Can Belto

On the art of singing and those who practice it…

A rude awakening…

I bought a copy of Inva Mula’s aria recording The beautiful Dream (Il bel sogno). Where to start? The title comes from Magda’s Ch’il bel sogno di Doretta from Puccini’s La rondine. After hearing most of the CD I’ll say that Doretta was woken up with a bat. This recording is appaling in so many ways I am looking for reasons not to return it at once, but I am not sure I have them, so off to Borders first thing tomorrow morning.

The recording starts with the title track and moves to some more Puccini: Mi chiamano Mimi, Donde lieta and O mio babino caro. On the evidence of the recordings, Puccini is not the composer to best showcase Inva Mula’s voice.  She sounds underparted, unsupported and just plain flat in many of the selections. the arias are of some of the most beloved operas in the world, so they come with some major baggage and competition. I will not waste my time conjuring ghosts of operas past like Moffo, or Caballe; this woman could not even hold to comparison to Luba Orgonasova, whose recording of the role of Mimi is enchanting in every way, even if she is not in the best company and her recordings of the rest of the Puccini arias in her Favorite Soprano Arias on Naxos give Mula a lesson in how to sing Puccini and how to sing it affectingly. The Zagreb Philharmonic Orchestra  didn’t do themselves any favors by covering Mula in the climaxes either.

With this poor impression, I cautiously went to some French rep. I thought, OK, let’s give her a chance in the French, it might be that the voice is just not made for Italian climaxes. Next we got 2 arias from Gounod’s Mireille (Trahir Vincent & Voice la vaste plaine) ; Adieu notre petite table from Massenet’s Manon, The Miror aria from Thais, and 2 sections from Gounod’s Faust (the Jewell aria and Il ne revient pas). Alas, I didn’t finish the arias. The coloratura in the Mireille was labored, the French not very idiomatic (in her defense, it is a hard language to sing idiomatically, it takes a lot of work) and the feeling was that she had no idea what she was singing about. Once again, the voice sounded unsupported and the tome uninteresting.  The Manon was better, but not in a way that would redeem what was around it. I did make a point to listen to the Thais. This sucked so bad it was incredible. She sounded  out of breath, unsupported (are you getting the common threat?) and the trills, what trills? She simply could not sustain the long phrases and the voice could not reach the lower reaches of the aria. It was just unattractive and so un-French it was embarrassing. Hell, Moffo, with all her crooning and jazzy mannerisms in the same aria was able to convey the desperation of Thais.  One last thing, a lyric soprano like Inva Mula, SHOULD be able to sing a high D.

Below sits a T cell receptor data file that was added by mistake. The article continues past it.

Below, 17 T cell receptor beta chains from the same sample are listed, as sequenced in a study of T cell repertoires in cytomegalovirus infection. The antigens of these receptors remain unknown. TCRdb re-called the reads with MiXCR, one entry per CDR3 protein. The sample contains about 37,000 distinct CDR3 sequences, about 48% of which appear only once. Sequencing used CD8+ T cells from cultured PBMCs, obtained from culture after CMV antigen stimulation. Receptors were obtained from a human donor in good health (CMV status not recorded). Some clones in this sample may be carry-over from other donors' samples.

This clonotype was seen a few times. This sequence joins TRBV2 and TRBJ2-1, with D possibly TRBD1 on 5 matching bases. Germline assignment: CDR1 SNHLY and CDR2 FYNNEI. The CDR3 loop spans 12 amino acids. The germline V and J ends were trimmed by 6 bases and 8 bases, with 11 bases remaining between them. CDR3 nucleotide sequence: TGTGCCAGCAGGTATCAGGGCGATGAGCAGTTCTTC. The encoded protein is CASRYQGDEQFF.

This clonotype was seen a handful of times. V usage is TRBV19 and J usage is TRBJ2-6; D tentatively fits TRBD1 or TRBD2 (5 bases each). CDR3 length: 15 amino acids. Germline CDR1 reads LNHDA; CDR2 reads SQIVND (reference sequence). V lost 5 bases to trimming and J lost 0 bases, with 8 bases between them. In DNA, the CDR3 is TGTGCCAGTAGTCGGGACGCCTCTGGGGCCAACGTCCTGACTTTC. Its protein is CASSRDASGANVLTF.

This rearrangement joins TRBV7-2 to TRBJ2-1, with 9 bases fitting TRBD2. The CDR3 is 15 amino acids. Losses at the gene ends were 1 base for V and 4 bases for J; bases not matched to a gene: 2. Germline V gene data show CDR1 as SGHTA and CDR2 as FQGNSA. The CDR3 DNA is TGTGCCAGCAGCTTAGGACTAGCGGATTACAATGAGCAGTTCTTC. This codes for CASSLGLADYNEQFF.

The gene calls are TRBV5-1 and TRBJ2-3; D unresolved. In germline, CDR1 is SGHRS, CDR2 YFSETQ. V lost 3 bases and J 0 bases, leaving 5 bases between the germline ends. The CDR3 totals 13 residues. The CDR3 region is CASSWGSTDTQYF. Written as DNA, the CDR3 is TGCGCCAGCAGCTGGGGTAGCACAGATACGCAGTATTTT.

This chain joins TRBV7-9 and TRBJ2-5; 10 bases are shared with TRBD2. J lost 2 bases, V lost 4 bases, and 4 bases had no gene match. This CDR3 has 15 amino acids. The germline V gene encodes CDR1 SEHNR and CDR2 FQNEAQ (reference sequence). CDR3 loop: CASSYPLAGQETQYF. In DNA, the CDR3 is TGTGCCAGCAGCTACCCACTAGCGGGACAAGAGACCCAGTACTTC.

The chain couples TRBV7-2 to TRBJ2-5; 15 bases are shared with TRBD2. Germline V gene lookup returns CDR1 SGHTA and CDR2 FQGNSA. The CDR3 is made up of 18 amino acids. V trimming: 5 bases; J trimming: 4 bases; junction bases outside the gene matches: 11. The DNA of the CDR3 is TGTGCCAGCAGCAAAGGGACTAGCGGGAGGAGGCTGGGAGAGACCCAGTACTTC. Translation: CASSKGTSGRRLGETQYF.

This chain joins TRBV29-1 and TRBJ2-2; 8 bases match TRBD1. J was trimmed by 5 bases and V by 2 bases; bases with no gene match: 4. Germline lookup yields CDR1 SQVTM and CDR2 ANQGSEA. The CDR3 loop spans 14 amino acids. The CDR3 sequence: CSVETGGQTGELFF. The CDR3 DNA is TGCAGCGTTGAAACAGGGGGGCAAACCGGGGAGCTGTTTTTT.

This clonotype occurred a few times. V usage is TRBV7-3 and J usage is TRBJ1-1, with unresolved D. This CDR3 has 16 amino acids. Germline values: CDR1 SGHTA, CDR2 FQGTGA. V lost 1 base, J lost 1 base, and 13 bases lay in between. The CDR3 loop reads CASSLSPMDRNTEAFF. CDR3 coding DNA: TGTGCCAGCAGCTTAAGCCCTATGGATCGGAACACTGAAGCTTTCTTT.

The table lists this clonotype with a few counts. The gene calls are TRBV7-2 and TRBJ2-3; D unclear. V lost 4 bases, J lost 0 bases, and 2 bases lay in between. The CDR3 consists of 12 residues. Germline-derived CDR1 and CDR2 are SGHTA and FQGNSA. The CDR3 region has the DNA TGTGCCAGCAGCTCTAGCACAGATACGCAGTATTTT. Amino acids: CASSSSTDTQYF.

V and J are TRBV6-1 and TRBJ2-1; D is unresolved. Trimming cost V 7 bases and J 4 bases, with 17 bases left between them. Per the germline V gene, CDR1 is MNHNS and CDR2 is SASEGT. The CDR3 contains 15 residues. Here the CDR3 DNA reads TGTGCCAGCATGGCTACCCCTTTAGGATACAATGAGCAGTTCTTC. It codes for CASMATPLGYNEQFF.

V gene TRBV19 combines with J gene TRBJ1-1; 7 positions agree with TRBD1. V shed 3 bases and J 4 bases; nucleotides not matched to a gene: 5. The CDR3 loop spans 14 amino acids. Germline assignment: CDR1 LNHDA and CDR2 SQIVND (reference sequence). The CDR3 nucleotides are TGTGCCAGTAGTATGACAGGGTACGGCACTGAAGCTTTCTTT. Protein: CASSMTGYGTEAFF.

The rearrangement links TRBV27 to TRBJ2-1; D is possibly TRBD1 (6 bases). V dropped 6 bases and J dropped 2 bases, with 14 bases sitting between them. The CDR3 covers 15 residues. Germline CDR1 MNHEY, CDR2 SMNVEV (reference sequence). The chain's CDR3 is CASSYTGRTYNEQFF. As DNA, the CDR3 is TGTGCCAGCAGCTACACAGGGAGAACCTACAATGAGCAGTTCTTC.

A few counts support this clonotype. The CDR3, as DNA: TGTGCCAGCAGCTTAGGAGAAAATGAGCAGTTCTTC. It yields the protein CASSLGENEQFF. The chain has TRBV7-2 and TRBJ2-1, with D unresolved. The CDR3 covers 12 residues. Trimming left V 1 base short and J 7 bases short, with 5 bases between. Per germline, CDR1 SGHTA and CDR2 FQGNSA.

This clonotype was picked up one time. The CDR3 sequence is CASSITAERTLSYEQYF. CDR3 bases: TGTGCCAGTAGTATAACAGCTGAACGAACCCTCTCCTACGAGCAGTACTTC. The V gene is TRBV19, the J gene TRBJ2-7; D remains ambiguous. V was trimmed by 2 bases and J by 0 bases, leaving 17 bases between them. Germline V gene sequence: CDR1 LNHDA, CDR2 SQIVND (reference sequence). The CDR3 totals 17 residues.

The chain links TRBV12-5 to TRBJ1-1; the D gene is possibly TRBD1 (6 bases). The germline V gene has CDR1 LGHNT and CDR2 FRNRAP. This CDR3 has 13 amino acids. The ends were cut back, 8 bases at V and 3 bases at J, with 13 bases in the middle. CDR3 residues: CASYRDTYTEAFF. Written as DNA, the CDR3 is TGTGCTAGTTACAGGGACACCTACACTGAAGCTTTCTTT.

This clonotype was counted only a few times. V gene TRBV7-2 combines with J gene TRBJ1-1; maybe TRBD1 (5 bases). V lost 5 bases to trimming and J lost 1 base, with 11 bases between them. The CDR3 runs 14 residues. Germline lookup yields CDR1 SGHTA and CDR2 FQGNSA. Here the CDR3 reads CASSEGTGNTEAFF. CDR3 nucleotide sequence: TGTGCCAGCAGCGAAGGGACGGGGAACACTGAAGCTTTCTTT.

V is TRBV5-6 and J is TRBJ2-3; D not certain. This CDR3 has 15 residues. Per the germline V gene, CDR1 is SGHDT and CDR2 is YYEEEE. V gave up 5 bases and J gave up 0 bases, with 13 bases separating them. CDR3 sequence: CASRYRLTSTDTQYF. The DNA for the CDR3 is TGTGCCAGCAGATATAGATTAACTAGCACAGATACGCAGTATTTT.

With this royal mess in my hands, I came to the last 2 arias of the recording. And it did not bode well for Mula, they were from Traviata, my favorite opera and one that I can sing from memory from start to finish, all parts and uncut. After a strange and unidiomatic reading of the letter (Addio del passaggio, I mean, pasato  comes first in the recording) she actually was able to communicate something in the aria.  Finally, I was listening to actual singing, you know, the kind that merits a solo recording in this economy we are living. Alas, it was not to last. Once again, we were treated to that colorless tone without body  and unsupported high notes. It would have also been nice if she was able to sing the high A’s on pitch, but she does get extra points for singing both verses. Would I hire her to do Violetta? in your dreams, I would rather hire Ana Maria Martinez, Eglise Gutierrez or Angela Meade (and the last one would not be the typical consumptive looking Violeta). Do I need to tell you how the Act 1 scene was handled? The words royal mess do not convey the complete lack of coloratura ability or the absence of any musicality or even the inability to sing the right pitches. I know the scene is hard, VERY hard. But a singer of Mula’s type (a lyric to a lyric coloratura) should be able to sing basic coloratura with some degree or respectability, not her. She sounded amateurish, not even her attempt at an Eb (thin, unsupported, ugly) saved the aria ; and help me understand this, no High D in the Thais but an Eb in the Traviata… You know it is bad when the off stage tenor steals the scene, Agim Hushi’s lines as Alfredo did just that.

Which brings me to the question: Are singers these days not taught how to support and sing on the breath? I have heard so many singers these days, specially of the Susanna, Contessa, Violetta, Mimi kind sing like they do not have a diaphragm. They actually sing like those unsupported tones are supposed to mean something. Do they think it is an artistic choice, or that we are supposed to interpret them as such? Sweet Jesus! I have heard Handel and Mozart sung with such lack of breath that it is making me believe that singers are actually not required to learn a good breathing technique. If Inva Mula is one of the world’s foremost lyric sopranos we are in deep shit people, we better get to church and PRAY.


November 30, 2009 - Posted by | Opera Review |

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